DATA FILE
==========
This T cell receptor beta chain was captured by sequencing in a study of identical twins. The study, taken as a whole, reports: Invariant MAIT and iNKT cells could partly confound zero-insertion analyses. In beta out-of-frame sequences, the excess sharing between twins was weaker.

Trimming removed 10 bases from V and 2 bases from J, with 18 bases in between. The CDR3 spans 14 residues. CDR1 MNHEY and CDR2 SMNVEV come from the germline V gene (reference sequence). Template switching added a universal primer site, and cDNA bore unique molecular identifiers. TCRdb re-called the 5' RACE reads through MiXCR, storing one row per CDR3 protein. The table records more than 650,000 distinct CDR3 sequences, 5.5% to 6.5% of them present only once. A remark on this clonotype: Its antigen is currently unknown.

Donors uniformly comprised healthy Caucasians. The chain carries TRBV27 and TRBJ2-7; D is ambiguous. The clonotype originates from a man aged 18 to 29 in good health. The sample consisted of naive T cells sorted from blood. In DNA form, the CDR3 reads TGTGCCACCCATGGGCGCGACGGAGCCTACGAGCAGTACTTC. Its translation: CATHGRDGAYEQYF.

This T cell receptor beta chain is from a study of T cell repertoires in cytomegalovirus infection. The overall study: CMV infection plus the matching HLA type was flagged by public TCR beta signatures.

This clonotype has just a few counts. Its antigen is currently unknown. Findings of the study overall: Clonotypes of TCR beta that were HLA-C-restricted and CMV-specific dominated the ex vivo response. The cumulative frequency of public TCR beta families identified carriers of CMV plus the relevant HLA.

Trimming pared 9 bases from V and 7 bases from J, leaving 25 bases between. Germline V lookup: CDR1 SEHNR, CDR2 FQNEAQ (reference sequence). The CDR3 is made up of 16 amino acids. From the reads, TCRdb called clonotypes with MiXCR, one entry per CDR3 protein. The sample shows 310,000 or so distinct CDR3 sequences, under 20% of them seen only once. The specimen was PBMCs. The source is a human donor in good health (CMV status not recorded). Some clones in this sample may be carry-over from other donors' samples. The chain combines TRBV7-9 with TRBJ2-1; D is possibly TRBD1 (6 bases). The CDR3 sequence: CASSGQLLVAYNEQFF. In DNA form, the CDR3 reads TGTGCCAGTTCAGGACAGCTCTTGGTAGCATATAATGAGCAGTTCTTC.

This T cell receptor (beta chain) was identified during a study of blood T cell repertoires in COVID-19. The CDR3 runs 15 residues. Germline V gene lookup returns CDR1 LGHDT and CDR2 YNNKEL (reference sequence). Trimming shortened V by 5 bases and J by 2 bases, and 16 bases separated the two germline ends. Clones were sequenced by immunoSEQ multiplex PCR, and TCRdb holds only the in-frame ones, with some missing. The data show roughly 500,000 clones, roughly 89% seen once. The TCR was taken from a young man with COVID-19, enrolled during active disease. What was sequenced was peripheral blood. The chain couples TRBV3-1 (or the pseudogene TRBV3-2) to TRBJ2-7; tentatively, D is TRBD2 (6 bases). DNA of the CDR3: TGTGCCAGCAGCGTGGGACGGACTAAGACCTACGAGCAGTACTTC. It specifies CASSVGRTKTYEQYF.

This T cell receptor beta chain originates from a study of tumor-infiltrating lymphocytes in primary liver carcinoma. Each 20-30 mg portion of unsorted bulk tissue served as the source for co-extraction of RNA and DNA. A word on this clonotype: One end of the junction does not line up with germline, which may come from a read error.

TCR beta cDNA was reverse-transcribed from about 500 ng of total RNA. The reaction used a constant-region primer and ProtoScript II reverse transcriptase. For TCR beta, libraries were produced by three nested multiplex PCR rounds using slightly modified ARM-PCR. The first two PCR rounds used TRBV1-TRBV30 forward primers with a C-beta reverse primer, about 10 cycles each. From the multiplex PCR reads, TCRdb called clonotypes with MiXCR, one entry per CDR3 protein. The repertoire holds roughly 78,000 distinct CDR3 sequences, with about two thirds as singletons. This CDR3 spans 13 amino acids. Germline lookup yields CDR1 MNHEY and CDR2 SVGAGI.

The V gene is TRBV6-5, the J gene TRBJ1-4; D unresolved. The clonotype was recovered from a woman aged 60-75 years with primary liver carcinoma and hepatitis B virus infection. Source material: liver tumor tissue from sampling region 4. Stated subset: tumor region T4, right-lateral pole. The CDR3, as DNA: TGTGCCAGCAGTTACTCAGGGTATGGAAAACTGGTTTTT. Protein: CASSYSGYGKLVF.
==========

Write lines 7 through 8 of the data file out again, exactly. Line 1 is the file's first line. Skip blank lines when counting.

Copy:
This T cell receptor (beta chain) was identified during a study of blood T cell repertoires in COVID-19. The CDR3 runs 15 residues. Germline V gene lookup returns CDR1 LGHDT and CDR2 YNNKEL (reference sequence). Trimming shortened V by 5 bases and J by 2 bases, and 16 bases separated the two germline ends. Clones were sequenced by immunoSEQ multiplex PCR, and TCRdb holds only the in-frame ones, with some missing. The data show roughly 500,000 clones, roughly 89% seen once. The TCR was taken from a young man with COVID-19, enrolled during active disease. What was sequenced was peripheral blood. The chain couples TRBV3-1 (or the pseudogene TRBV3-2) to TRBJ2-7; tentatively, D is TRBD2 (6 bases). DNA of the CDR3: TGTGCCAGCAGCGTGGGACGGACTAAGACCTACGAGCAGTACTTC. It specifies CASSVGRTKTYEQYF.

This T cell receptor beta chain originates from a study of tumor-infiltrating lymphocytes in primary liver carcinoma. Each 20-30 mg portion of unsorted bulk tissue served as the source for co-extraction of RNA and DNA. A word on this clonotype: One end of the junction does not line up with germline, which may come from a read error.